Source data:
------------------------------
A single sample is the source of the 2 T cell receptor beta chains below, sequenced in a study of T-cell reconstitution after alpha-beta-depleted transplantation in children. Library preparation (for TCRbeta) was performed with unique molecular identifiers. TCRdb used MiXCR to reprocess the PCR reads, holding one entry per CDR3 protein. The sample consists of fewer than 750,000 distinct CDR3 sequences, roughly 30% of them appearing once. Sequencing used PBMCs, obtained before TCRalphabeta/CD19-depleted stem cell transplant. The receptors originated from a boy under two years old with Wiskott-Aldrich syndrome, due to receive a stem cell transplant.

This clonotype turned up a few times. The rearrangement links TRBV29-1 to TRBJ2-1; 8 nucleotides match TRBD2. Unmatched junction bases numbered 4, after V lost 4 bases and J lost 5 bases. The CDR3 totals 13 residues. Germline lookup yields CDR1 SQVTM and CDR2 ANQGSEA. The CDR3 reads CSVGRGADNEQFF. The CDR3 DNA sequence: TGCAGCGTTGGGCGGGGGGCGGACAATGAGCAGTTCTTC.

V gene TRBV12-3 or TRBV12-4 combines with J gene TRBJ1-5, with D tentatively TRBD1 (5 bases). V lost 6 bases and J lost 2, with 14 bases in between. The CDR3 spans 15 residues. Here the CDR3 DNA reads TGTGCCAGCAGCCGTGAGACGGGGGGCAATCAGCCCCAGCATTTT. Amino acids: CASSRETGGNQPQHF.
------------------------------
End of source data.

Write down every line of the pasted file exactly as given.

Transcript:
A single sample is the source of the 2 T cell receptor beta chains below, sequenced in a study of T-cell reconstitution after alpha-beta-depleted transplantation in children. Library preparation (for TCRbeta) was performed with unique molecular identifiers. TCRdb used MiXCR to reprocess the PCR reads, holding one entry per CDR3 protein. The sample consists of fewer than 750,000 distinct CDR3 sequences, roughly 30% of them appearing once. Sequencing used PBMCs, obtained before TCRalphabeta/CD19-depleted stem cell transplant. The receptors originated from a boy under two years old with Wiskott-Aldrich syndrome, due to receive a stem cell transplant.

This clonotype turned up a few times. The rearrangement links TRBV29-1 to TRBJ2-1; 8 nucleotides match TRBD2. Unmatched junction bases numbered 4, after V lost 4 bases and J lost 5 bases. The CDR3 totals 13 residues. Germline lookup yields CDR1 SQVTM and CDR2 ANQGSEA. The CDR3 reads CSVGRGADNEQFF. The CDR3 DNA sequence: TGCAGCGTTGGGCGGGGGGCGGACAATGAGCAGTTCTTC.

V gene TRBV12-3 or TRBV12-4 combines with J gene TRBJ1-5, with D tentatively TRBD1 (5 bases). V lost 6 bases and J lost 2, with 14 bases in between. The CDR3 spans 15 residues. Here the CDR3 DNA reads TGTGCCAGCAGCCGTGAGACGGGGGGCAATCAGCCCCAGCATTTT. Amino acids: CASSRETGGNQPQHF.